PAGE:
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Composter Reviews

Composting is a great way to take kitchen and yard waste and recycle it into a nutrient rich soil that is a perfect addition to flowers and gardens. Turning all of that waste into compost keeps tons of garbage out of landfills every year, and is the perfect addition to organic gardening. Below are some of the Top Composters on the market with ratings and comparisons of the available features. Also be sure to check out our in-depth reviews of each product.

Click the images on each product to go to the review page where you will find the best and worst features of each composter, so you can choose the one that is perfect for your home. There are also price comparisons at the bottom of the review pages to help you find the best price across the web.


Top Composters Comparison

(RATINGS KEY: 1=lowest to 5=highest) ( PRICES KEY: $= $99 or less, $$= $100 to $199, $$$= $200 and above )
Composter:Algreen Soil SaverGood Ideas CW-2XWorm Factory 360Lifetime 60058 Compost Tumbler
Product ImageAlgreen Products Soil Saver Classic Compost BinGood Ideas CW-2X Compost Wizard Dueling TumblerWorm Factory 360 ComposterLifetime 60058 Black 80-gallon Compost Tumbler
Capacity12.6 cu. ft./ 94 gallons7 cu. ft./ 52 gallons2 cu. ft/ 18 gallons10.7 cu. ft/ 80 gallons
Number of Bin Chambers Single DualFour Trays/ +4 Expandable Single
Lid TypeSnap on/LockingDual Screw-OnStackable TraysHinged/Removeable
Compost Turning
Manual/Compost ForkTumbler on wheelsNo turning requiredTumbler turns on it's axis
Compost Tea Collector NO YES YES NO
Warranty25 years1 year10 years5 years
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There are several types of home composters, and each one has their own advantages and disadvantages. Here we will discuss the three main types and a description of each, so you can choose the one that best suits your needs.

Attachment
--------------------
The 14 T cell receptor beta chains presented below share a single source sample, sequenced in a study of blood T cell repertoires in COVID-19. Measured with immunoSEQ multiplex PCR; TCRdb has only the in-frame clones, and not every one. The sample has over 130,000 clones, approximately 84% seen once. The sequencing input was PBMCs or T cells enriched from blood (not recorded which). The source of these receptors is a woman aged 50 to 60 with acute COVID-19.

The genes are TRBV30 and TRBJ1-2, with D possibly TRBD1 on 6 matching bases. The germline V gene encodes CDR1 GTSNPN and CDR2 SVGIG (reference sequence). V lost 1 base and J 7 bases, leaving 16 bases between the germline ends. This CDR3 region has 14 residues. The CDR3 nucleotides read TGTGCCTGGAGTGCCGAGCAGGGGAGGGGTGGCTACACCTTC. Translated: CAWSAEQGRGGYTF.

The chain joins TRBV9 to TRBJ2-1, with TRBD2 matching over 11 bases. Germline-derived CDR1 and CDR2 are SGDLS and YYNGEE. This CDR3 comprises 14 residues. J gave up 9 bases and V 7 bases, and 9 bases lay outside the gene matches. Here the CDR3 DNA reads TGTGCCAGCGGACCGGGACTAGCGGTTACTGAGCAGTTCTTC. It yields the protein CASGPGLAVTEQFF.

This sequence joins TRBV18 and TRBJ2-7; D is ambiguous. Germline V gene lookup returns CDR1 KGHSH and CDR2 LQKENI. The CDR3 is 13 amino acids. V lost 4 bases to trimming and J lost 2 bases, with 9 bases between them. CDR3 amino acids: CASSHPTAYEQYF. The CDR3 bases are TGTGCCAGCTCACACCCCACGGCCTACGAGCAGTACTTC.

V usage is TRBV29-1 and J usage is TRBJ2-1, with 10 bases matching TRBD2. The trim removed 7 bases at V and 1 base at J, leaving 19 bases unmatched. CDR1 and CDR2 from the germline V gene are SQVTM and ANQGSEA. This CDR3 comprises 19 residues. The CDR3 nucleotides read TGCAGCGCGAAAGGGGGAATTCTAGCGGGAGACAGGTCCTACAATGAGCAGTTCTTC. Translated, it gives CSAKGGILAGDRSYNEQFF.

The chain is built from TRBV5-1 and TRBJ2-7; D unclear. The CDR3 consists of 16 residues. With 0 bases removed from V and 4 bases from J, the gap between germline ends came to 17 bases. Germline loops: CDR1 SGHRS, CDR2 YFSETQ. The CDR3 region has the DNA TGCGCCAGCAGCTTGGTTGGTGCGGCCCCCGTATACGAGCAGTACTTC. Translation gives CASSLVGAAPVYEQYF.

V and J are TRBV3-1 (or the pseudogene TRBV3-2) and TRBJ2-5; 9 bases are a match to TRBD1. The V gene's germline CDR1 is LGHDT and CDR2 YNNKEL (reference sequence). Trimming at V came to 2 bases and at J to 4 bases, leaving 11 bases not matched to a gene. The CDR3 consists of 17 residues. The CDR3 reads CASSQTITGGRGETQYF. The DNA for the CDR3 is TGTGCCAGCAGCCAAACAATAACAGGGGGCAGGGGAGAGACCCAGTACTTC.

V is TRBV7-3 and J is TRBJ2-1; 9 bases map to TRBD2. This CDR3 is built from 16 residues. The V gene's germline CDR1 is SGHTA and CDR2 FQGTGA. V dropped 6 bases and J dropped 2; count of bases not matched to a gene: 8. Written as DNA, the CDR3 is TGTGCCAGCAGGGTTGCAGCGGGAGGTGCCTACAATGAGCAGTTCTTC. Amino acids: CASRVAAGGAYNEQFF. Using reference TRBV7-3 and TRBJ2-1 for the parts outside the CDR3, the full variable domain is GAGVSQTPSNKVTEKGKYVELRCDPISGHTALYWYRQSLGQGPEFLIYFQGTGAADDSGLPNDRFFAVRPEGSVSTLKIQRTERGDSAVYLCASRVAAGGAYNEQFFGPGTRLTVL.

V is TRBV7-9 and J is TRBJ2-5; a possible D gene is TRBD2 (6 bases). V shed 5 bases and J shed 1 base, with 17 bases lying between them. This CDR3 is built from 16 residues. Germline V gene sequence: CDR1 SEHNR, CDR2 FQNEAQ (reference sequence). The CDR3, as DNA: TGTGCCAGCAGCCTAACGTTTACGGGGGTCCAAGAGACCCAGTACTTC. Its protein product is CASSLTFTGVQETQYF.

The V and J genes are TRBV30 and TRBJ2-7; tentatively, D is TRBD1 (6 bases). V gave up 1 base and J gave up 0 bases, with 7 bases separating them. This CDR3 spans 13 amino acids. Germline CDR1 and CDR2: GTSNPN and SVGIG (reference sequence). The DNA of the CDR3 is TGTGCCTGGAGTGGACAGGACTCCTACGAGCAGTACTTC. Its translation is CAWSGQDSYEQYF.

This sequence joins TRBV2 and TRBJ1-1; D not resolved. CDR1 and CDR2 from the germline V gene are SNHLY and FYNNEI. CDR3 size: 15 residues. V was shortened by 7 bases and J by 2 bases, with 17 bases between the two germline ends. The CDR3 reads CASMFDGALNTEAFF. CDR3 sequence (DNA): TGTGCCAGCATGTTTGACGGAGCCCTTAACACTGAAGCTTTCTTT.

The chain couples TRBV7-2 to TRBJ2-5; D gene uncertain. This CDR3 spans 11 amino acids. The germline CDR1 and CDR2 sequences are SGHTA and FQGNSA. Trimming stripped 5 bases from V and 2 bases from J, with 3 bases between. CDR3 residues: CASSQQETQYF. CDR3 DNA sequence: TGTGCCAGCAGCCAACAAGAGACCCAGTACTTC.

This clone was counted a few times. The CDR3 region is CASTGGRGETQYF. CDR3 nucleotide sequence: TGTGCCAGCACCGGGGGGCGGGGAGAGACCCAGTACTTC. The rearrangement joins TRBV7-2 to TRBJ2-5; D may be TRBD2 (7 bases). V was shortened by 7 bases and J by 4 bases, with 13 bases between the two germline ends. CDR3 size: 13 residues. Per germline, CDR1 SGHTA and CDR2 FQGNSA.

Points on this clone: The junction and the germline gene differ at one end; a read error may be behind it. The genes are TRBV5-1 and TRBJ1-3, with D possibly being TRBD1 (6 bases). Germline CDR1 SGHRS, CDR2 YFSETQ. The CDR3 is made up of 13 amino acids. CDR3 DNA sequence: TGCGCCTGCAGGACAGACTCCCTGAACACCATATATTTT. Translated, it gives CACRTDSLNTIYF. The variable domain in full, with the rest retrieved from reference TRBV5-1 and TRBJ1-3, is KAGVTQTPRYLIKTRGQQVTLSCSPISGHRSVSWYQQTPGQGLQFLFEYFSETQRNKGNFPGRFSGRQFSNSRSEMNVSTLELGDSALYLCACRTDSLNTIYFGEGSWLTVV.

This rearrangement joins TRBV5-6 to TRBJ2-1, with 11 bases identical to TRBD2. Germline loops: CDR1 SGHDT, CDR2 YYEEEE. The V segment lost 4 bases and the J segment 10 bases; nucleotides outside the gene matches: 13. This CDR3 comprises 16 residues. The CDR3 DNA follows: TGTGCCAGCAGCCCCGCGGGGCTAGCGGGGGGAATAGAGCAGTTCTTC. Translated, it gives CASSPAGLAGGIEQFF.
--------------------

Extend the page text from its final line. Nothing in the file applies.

Bin Enclosure Style Composters

The most basic form of composting is just having a heap of waste in a pile somewhere in the yard that may include kitchen scraps, leaves raked in the fall, or grass clippings from lawnmower bagging. The bin enclosure style composters take this concept a step further, by having the age old compost pile contained in a plastic enclosure with a completely open bottom. A good example of this type of composting bin is the Algreen Soil saver. Many of these bins have lids, which is great for keeping animals out of the compost pile.

Traditional compost piles can cause the yard to look messy and may even be an eyesore for neighbors, but the bin enclosures keep the composting material neat, and is much easier on the eyes. The open bottom allows for good drainage, and it also provides access to earthworms which aid in the breakdown of the compost pile as well as leave behind nutrient rich worm castings.

Compost enclosures require the most amount of work if you’re looking to produce compost quickly, because you will have to turn and aerate the pile fairly often to speed up cooking times. This can be a good amount of work especially when the bin is nearly full. Turning the pile is by no means required, you can just let it sit and let nature do all of the work, but it will take much, much longer to produce compost this way.

Tumbler Style Composters